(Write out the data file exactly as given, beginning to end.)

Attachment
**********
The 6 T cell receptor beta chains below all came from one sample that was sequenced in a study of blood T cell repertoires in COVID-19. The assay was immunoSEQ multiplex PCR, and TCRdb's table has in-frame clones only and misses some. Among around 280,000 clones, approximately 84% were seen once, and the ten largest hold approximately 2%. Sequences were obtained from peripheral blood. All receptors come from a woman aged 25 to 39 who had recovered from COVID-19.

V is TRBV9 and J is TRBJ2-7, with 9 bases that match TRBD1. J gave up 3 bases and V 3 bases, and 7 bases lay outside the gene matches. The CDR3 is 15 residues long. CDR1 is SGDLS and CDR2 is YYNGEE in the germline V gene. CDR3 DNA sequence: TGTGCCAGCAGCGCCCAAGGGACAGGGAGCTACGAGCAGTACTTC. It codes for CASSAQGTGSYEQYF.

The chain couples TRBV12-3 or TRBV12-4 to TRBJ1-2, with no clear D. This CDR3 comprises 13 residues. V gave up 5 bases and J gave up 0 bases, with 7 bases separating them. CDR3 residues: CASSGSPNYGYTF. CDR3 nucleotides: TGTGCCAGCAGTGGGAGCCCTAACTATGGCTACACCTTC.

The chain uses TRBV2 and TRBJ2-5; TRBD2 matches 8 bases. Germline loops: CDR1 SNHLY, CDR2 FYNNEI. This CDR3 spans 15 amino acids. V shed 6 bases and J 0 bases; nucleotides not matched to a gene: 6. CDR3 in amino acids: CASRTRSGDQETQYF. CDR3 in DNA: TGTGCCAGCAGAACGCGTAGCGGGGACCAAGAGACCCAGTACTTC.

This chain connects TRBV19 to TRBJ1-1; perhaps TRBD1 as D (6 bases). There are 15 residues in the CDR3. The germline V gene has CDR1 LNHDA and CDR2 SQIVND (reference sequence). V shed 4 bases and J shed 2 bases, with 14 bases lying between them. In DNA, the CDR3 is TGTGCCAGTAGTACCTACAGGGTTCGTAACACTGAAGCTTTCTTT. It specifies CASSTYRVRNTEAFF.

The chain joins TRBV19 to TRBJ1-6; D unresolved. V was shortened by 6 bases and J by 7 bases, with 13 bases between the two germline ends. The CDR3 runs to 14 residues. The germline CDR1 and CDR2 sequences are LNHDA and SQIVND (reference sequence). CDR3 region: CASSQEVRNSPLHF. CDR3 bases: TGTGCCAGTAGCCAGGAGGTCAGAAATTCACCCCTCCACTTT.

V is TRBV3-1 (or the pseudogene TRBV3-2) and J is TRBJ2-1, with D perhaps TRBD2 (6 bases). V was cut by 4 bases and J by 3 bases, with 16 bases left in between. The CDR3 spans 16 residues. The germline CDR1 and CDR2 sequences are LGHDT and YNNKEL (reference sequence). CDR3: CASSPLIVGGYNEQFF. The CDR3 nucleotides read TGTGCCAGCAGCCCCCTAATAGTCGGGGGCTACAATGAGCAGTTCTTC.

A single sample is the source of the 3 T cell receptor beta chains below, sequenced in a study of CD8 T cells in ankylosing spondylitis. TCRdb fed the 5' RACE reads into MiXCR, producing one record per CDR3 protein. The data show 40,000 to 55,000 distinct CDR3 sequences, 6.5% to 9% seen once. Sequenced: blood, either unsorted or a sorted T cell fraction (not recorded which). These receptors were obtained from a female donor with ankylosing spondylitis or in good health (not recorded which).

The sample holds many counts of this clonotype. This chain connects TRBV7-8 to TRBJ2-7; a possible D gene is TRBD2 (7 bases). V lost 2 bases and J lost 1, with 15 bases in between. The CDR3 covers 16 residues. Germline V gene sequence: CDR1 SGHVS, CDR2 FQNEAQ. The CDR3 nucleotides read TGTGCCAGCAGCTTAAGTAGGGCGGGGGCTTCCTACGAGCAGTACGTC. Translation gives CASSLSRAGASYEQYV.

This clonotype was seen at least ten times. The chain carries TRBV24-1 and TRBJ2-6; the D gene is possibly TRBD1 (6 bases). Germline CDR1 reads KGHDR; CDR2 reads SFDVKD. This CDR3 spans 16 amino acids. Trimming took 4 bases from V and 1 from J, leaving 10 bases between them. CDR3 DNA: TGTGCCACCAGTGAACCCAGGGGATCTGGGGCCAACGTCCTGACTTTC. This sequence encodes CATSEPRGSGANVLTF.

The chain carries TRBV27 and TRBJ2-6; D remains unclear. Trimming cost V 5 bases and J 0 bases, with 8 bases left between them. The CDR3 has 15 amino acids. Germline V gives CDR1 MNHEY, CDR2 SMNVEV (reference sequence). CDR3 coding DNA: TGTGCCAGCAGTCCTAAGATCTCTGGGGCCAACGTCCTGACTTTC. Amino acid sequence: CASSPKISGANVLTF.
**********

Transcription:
The 6 T cell receptor beta chains below all came from one sample that was sequenced in a study of blood T cell repertoires in COVID-19. The assay was immunoSEQ multiplex PCR, and TCRdb's table has in-frame clones only and misses some. Among around 280,000 clones, approximately 84% were seen once, and the ten largest hold approximately 2%. Sequences were obtained from peripheral blood. All receptors come from a woman aged 25 to 39 who had recovered from COVID-19.

V is TRBV9 and J is TRBJ2-7, with 9 bases that match TRBD1. J gave up 3 bases and V 3 bases, and 7 bases lay outside the gene matches. The CDR3 is 15 residues long. CDR1 is SGDLS and CDR2 is YYNGEE in the germline V gene. CDR3 DNA sequence: TGTGCCAGCAGCGCCCAAGGGACAGGGAGCTACGAGCAGTACTTC. It codes for CASSAQGTGSYEQYF.

The chain couples TRBV12-3 or TRBV12-4 to TRBJ1-2, with no clear D. This CDR3 comprises 13 residues. V gave up 5 bases and J gave up 0 bases, with 7 bases separating them. CDR3 residues: CASSGSPNYGYTF. CDR3 nucleotides: TGTGCCAGCAGTGGGAGCCCTAACTATGGCTACACCTTC.

The chain uses TRBV2 and TRBJ2-5; TRBD2 matches 8 bases. Germline loops: CDR1 SNHLY, CDR2 FYNNEI. This CDR3 spans 15 amino acids. V shed 6 bases and J 0 bases; nucleotides not matched to a gene: 6. CDR3 in amino acids: CASRTRSGDQETQYF. CDR3 in DNA: TGTGCCAGCAGAACGCGTAGCGGGGACCAAGAGACCCAGTACTTC.

This chain connects TRBV19 to TRBJ1-1; perhaps TRBD1 as D (6 bases). There are 15 residues in the CDR3. The germline V gene has CDR1 LNHDA and CDR2 SQIVND (reference sequence). V shed 4 bases and J shed 2 bases, with 14 bases lying between them. In DNA, the CDR3 is TGTGCCAGTAGTACCTACAGGGTTCGTAACACTGAAGCTTTCTTT. It specifies CASSTYRVRNTEAFF.

The chain joins TRBV19 to TRBJ1-6; D unresolved. V was shortened by 6 bases and J by 7 bases, with 13 bases between the two germline ends. The CDR3 runs to 14 residues. The germline CDR1 and CDR2 sequences are LNHDA and SQIVND (reference sequence). CDR3 region: CASSQEVRNSPLHF. CDR3 bases: TGTGCCAGTAGCCAGGAGGTCAGAAATTCACCCCTCCACTTT.

V is TRBV3-1 (or the pseudogene TRBV3-2) and J is TRBJ2-1, with D perhaps TRBD2 (6 bases). V was cut by 4 bases and J by 3 bases, with 16 bases left in between. The CDR3 spans 16 residues. The germline CDR1 and CDR2 sequences are LGHDT and YNNKEL (reference sequence). CDR3: CASSPLIVGGYNEQFF. The CDR3 nucleotides read TGTGCCAGCAGCCCCCTAATAGTCGGGGGCTACAATGAGCAGTTCTTC.

A single sample is the source of the 3 T cell receptor beta chains below, sequenced in a study of CD8 T cells in ankylosing spondylitis. TCRdb fed the 5' RACE reads into MiXCR, producing one record per CDR3 protein. The data show 40,000 to 55,000 distinct CDR3 sequences, 6.5% to 9% seen once. Sequenced: blood, either unsorted or a sorted T cell fraction (not recorded which). These receptors were obtained from a female donor with ankylosing spondylitis or in good health (not recorded which).

The sample holds many counts of this clonotype. This chain connects TRBV7-8 to TRBJ2-7; a possible D gene is TRBD2 (7 bases). V lost 2 bases and J lost 1, with 15 bases in between. The CDR3 covers 16 residues. Germline V gene sequence: CDR1 SGHVS, CDR2 FQNEAQ. The CDR3 nucleotides read TGTGCCAGCAGCTTAAGTAGGGCGGGGGCTTCCTACGAGCAGTACGTC. Translation gives CASSLSRAGASYEQYV.

This clonotype was seen at least ten times. The chain carries TRBV24-1 and TRBJ2-6; the D gene is possibly TRBD1 (6 bases). Germline CDR1 reads KGHDR; CDR2 reads SFDVKD. This CDR3 spans 16 amino acids. Trimming took 4 bases from V and 1 from J, leaving 10 bases between them. CDR3 DNA: TGTGCCACCAGTGAACCCAGGGGATCTGGGGCCAACGTCCTGACTTTC. This sequence encodes CATSEPRGSGANVLTF.

The chain carries TRBV27 and TRBJ2-6; D remains unclear. Trimming cost V 5 bases and J 0 bases, with 8 bases left between them. The CDR3 has 15 amino acids. Germline V gives CDR1 MNHEY, CDR2 SMNVEV (reference sequence). CDR3 coding DNA: TGTGCCAGCAGTCCTAAGATCTCTGGGGCCAACGTCCTGACTTTC. Amino acid sequence: CASSPKISGANVLTF.